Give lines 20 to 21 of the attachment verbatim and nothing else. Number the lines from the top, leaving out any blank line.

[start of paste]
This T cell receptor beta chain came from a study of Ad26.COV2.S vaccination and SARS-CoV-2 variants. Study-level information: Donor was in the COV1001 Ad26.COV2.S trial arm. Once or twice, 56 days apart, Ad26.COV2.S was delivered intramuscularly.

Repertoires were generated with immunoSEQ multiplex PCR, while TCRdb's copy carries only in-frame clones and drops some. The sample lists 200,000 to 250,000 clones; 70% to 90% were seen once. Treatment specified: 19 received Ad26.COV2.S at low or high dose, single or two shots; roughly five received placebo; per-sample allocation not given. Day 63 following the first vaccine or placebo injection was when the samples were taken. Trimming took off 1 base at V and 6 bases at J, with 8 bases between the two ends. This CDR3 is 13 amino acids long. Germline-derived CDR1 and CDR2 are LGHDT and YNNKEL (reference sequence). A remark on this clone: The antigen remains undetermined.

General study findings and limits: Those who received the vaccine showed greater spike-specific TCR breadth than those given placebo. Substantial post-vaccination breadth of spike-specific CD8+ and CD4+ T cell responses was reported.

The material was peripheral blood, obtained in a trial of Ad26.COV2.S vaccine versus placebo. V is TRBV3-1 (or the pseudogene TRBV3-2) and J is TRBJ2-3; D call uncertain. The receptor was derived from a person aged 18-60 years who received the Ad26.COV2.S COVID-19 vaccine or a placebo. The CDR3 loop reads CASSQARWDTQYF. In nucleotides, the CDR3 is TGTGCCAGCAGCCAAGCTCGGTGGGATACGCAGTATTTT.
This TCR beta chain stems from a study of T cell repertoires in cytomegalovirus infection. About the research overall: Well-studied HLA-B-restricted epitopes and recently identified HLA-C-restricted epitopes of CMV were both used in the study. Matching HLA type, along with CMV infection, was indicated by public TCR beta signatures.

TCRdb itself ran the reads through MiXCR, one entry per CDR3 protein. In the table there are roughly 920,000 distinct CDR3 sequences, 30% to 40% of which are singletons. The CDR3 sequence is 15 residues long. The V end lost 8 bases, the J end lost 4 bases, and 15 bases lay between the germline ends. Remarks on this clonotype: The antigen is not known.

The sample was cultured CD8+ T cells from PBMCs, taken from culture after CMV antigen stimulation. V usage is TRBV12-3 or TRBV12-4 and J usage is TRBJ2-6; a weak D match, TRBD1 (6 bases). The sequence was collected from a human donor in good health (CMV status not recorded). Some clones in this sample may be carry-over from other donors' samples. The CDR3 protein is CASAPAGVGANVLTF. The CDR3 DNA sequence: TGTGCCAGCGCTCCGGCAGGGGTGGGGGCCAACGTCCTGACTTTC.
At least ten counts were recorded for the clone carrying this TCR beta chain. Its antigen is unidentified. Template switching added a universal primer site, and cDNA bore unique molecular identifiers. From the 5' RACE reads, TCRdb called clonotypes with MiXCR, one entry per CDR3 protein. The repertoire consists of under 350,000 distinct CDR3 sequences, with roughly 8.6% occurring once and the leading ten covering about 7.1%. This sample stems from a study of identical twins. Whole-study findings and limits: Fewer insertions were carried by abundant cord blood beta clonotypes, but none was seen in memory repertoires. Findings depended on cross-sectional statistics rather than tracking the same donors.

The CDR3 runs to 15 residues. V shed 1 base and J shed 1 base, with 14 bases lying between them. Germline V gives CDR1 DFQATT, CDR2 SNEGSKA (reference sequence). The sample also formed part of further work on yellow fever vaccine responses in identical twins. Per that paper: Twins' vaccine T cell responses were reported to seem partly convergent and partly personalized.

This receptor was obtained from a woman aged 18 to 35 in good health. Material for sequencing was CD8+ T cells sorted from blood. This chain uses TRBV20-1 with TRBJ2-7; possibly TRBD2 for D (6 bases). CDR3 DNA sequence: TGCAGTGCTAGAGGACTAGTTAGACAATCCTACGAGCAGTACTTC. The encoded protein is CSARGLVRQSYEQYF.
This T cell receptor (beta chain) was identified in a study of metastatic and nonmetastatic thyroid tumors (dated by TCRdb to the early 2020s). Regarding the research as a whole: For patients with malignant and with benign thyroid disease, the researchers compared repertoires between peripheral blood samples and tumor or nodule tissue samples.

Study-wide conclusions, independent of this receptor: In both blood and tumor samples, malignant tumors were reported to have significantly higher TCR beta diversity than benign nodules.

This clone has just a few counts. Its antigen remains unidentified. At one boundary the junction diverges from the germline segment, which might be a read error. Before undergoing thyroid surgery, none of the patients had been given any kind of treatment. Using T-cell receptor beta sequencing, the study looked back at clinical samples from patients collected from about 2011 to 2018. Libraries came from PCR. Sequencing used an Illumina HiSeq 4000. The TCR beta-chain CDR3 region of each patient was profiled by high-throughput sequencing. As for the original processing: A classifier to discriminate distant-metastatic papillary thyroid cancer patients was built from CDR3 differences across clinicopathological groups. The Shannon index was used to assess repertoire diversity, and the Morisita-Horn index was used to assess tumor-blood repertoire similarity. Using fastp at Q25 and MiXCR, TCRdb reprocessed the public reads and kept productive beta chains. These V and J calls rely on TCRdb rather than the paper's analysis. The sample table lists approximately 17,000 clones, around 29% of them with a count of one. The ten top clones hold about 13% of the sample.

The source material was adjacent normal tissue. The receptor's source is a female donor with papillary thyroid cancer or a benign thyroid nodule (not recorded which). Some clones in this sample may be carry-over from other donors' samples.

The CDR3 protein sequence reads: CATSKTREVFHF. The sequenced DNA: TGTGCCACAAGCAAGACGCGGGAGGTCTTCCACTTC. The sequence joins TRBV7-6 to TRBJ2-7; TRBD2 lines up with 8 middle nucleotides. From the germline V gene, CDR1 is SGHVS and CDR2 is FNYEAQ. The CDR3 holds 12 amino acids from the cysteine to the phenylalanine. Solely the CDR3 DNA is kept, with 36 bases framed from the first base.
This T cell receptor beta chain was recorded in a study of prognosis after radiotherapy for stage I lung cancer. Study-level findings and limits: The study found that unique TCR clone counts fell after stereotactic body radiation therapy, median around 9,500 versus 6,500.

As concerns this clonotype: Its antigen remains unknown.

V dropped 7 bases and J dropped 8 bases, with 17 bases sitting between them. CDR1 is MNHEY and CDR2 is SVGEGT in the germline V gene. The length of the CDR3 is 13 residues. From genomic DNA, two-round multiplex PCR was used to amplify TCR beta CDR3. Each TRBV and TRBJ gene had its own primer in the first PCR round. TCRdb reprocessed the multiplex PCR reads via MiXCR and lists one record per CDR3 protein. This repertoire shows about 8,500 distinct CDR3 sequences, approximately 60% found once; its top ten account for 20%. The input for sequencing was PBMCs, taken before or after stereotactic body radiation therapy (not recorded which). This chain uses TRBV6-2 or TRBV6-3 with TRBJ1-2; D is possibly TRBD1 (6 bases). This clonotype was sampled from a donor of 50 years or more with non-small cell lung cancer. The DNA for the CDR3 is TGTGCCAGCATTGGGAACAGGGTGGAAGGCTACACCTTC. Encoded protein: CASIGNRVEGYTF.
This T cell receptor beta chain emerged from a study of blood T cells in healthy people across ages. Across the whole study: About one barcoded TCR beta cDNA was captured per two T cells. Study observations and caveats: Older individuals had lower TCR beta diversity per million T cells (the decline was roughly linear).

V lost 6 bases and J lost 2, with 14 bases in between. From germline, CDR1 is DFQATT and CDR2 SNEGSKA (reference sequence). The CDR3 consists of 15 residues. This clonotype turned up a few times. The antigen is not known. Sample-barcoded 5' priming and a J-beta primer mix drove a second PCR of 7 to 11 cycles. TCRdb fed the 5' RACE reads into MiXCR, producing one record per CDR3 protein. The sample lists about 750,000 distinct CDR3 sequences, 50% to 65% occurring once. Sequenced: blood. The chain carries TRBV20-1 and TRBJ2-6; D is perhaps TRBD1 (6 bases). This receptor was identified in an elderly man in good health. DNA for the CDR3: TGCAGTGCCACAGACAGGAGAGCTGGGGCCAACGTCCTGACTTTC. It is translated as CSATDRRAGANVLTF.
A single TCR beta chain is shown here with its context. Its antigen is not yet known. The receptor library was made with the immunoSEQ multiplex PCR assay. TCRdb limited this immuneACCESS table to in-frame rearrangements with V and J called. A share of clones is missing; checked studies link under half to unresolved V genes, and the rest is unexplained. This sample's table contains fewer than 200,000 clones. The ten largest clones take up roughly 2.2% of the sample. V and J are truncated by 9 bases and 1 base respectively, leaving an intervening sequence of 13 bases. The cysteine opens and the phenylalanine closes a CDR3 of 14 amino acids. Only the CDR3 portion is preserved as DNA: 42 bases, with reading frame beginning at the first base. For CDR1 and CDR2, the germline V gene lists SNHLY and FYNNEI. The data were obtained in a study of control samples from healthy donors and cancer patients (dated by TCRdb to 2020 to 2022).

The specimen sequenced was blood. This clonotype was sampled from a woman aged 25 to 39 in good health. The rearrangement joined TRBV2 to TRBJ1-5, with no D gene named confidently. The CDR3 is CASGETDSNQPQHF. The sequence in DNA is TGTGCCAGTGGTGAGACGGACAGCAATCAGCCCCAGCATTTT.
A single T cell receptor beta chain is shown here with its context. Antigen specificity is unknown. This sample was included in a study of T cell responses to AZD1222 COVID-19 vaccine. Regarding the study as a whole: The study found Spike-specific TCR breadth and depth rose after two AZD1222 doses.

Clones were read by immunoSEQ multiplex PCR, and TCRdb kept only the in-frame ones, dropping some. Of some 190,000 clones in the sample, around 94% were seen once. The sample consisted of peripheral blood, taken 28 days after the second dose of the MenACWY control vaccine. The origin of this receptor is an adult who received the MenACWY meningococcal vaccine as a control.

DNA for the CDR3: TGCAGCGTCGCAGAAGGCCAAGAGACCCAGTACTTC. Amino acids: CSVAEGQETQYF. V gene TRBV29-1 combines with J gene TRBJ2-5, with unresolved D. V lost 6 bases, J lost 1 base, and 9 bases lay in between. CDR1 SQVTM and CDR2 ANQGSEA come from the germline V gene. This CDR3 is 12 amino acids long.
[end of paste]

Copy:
V lost 6 bases and J lost 2, with 14 bases in between. From germline, CDR1 is DFQATT and CDR2 SNEGSKA (reference sequence). The CDR3 consists of 15 residues. This clonotype turned up a few times. The antigen is not known. Sample-barcoded 5' priming and a J-beta primer mix drove a second PCR of 7 to 11 cycles. TCRdb fed the 5' RACE reads into MiXCR, producing one record per CDR3 protein. The sample lists about 750,000 distinct CDR3 sequences, 50% to 65% occurring once. Sequenced: blood. The chain carries TRBV20-1 and TRBJ2-6; D is perhaps TRBD1 (6 bases). This receptor was identified in an elderly man in good health. DNA for the CDR3: TGCAGTGCCACAGACAGGAGAGCTGGGGCCAACGTCCTGACTTTC. It is translated as CSATDRRAGANVLTF.
A single TCR beta chain is shown here with its context. Its antigen is not yet known. The receptor library was made with the immunoSEQ multiplex PCR assay. TCRdb limited this immuneACCESS table to in-frame rearrangements with V and J called. A share of clones is missing; checked studies link under half to unresolved V genes, and the rest is unexplained. This sample's table contains fewer than 200,000 clones. The ten largest clones take up roughly 2.2% of the sample. V and J are truncated by 9 bases and 1 base respectively, leaving an intervening sequence of 13 bases. The cysteine opens and the phenylalanine closes a CDR3 of 14 amino acids. Only the CDR3 portion is preserved as DNA: 42 bases, with reading frame beginning at the first base. For CDR1 and CDR2, the germline V gene lists SNHLY and FYNNEI. The data were obtained in a study of control samples from healthy donors and cancer patients (dated by TCRdb to 2020 to 2022).